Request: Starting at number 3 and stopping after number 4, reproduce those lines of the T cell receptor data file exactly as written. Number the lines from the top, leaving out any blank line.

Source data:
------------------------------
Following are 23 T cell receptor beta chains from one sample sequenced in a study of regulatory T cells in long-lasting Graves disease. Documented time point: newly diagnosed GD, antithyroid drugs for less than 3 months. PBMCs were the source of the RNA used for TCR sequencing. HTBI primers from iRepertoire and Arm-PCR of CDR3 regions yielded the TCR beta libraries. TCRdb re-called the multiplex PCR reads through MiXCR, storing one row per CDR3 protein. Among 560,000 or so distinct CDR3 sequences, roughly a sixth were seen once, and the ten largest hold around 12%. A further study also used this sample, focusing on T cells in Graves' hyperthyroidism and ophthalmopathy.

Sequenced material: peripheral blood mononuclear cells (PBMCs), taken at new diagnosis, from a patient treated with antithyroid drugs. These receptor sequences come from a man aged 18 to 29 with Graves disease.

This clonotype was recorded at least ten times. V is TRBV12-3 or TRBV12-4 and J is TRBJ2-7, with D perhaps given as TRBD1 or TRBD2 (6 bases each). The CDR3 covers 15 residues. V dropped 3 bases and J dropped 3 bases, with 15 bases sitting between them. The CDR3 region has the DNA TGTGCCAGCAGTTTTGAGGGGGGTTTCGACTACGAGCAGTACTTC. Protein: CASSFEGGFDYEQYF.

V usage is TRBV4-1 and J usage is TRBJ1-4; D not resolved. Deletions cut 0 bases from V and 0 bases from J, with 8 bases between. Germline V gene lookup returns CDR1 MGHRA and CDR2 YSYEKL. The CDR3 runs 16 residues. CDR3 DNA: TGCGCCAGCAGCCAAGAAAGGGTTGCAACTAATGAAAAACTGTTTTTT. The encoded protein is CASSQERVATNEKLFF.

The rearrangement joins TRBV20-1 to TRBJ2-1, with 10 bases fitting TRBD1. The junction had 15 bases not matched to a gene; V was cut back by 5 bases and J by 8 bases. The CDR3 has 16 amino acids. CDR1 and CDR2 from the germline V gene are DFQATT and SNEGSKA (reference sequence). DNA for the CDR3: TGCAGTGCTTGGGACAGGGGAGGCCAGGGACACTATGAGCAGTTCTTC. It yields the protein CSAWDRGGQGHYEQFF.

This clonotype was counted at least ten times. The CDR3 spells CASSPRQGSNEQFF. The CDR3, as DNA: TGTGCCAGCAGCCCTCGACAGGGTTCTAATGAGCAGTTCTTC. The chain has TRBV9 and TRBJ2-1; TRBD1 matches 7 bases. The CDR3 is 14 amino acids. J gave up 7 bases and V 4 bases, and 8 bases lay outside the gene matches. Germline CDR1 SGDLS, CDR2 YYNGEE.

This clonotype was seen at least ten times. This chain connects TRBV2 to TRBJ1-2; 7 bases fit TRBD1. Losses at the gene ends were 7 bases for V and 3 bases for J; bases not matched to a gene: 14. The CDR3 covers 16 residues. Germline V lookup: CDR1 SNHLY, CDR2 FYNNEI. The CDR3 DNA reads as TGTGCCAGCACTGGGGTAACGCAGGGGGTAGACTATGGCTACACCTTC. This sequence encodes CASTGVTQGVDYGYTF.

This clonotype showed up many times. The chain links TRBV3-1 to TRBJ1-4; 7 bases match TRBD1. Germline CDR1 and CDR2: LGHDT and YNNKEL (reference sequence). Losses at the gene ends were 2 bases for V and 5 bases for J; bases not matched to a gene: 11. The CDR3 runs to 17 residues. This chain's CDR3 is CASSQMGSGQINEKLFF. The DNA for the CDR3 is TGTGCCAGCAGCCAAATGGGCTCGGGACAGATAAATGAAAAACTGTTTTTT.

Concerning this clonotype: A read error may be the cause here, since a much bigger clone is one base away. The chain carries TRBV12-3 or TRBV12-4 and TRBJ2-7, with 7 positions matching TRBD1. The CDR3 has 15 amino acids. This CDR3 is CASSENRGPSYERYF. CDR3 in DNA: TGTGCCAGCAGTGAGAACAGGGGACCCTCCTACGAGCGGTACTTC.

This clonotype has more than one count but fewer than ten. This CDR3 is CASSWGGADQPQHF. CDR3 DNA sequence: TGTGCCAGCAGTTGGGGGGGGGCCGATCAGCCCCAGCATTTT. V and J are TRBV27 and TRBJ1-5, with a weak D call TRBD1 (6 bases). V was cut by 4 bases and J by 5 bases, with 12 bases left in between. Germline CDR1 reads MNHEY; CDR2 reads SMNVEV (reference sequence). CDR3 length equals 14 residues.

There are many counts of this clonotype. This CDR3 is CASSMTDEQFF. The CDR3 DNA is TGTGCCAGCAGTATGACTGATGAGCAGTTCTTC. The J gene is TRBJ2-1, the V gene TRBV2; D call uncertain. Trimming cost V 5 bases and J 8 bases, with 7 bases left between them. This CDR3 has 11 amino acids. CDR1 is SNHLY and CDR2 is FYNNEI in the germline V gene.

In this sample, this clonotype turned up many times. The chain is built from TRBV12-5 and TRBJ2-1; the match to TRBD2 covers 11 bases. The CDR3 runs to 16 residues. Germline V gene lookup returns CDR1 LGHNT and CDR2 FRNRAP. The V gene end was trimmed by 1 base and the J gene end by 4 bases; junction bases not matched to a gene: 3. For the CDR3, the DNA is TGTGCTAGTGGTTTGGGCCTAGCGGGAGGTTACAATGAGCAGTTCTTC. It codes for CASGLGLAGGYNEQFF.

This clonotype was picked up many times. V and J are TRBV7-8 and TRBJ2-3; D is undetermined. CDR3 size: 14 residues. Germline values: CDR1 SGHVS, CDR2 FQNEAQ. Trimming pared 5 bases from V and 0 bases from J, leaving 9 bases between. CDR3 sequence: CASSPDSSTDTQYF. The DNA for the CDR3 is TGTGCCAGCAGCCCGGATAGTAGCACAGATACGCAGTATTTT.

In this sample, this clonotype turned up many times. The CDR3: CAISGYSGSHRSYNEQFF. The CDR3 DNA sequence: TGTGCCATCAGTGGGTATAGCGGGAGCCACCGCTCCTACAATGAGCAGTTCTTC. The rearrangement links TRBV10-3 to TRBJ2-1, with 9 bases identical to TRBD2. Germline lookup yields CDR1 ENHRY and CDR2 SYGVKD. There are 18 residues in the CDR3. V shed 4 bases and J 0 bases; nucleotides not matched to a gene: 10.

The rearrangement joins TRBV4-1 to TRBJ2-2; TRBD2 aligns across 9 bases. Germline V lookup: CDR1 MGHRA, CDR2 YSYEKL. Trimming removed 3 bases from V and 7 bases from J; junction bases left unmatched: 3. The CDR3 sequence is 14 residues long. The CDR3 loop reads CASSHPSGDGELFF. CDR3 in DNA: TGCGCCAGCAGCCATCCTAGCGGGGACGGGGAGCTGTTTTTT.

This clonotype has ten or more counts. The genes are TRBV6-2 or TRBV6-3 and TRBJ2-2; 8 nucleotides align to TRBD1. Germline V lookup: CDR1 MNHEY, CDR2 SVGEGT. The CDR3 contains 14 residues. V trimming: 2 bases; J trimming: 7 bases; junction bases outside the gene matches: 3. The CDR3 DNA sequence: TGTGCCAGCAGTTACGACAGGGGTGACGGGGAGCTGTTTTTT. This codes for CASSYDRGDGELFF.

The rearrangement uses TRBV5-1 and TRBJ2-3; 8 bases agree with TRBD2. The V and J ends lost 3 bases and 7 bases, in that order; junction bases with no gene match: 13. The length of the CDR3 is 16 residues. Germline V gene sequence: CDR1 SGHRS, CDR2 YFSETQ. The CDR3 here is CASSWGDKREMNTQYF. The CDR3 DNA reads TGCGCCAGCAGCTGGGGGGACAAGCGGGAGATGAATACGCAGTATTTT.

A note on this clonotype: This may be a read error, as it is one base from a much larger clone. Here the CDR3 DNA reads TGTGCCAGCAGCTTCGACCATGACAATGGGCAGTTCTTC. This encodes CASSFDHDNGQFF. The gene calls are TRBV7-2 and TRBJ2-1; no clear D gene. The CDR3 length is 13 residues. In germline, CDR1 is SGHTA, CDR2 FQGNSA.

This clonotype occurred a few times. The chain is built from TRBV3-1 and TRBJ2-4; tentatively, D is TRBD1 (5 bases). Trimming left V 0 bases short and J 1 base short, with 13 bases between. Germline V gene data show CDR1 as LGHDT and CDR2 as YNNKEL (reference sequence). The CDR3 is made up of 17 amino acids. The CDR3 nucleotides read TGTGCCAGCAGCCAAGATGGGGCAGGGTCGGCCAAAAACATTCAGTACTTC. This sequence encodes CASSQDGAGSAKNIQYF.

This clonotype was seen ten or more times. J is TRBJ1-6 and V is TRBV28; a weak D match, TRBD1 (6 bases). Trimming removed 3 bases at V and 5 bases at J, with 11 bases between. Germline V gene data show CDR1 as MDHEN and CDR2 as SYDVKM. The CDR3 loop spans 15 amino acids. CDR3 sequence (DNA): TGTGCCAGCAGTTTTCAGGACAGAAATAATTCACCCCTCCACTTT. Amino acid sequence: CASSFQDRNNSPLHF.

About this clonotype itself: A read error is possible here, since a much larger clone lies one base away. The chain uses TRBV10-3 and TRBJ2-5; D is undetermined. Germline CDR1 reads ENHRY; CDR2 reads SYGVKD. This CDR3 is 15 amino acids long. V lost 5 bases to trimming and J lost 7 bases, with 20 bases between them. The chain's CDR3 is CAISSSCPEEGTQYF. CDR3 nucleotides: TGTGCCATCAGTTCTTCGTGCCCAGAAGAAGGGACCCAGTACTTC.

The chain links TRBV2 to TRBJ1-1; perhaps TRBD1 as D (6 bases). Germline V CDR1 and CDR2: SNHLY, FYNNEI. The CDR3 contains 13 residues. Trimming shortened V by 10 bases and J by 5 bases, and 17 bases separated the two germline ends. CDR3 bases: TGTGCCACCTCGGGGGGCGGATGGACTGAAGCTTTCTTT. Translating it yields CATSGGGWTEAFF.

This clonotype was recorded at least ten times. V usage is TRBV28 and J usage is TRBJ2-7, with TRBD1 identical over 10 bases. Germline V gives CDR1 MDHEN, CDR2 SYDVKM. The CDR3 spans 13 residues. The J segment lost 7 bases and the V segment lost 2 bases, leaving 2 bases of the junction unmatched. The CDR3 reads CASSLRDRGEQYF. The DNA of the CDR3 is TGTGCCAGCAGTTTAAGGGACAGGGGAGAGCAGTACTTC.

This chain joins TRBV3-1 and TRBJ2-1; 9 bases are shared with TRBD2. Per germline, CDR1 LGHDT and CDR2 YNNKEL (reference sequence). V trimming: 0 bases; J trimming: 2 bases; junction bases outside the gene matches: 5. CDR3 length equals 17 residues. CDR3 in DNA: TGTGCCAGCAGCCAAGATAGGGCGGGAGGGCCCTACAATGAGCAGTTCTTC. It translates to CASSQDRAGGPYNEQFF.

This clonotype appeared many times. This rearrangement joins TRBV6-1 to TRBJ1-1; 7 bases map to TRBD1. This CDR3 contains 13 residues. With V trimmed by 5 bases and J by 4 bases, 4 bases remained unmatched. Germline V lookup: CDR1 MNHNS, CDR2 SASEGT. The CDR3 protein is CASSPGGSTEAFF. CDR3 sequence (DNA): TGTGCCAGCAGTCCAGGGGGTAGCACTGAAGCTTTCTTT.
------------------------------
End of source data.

This clonotype was recorded at least ten times. V is TRBV12-3 or TRBV12-4 and J is TRBJ2-7, with D perhaps given as TRBD1 or TRBD2 (6 bases each). The CDR3 covers 15 residues. V dropped 3 bases and J dropped 3 bases, with 15 bases sitting between them. The CDR3 region has the DNA TGTGCCAGCAGTTTTGAGGGGGGTTTCGACTACGAGCAGTACTTC. Protein: CASSFEGGFDYEQYF.

V usage is TRBV4-1 and J usage is TRBJ1-4; D not resolved. Deletions cut 0 bases from V and 0 bases from J, with 8 bases between. Germline V gene lookup returns CDR1 MGHRA and CDR2 YSYEKL. The CDR3 runs 16 residues. CDR3 DNA: TGCGCCAGCAGCCAAGAAAGGGTTGCAACTAATGAAAAACTGTTTTTT. The encoded protein is CASSQERVATNEKLFF.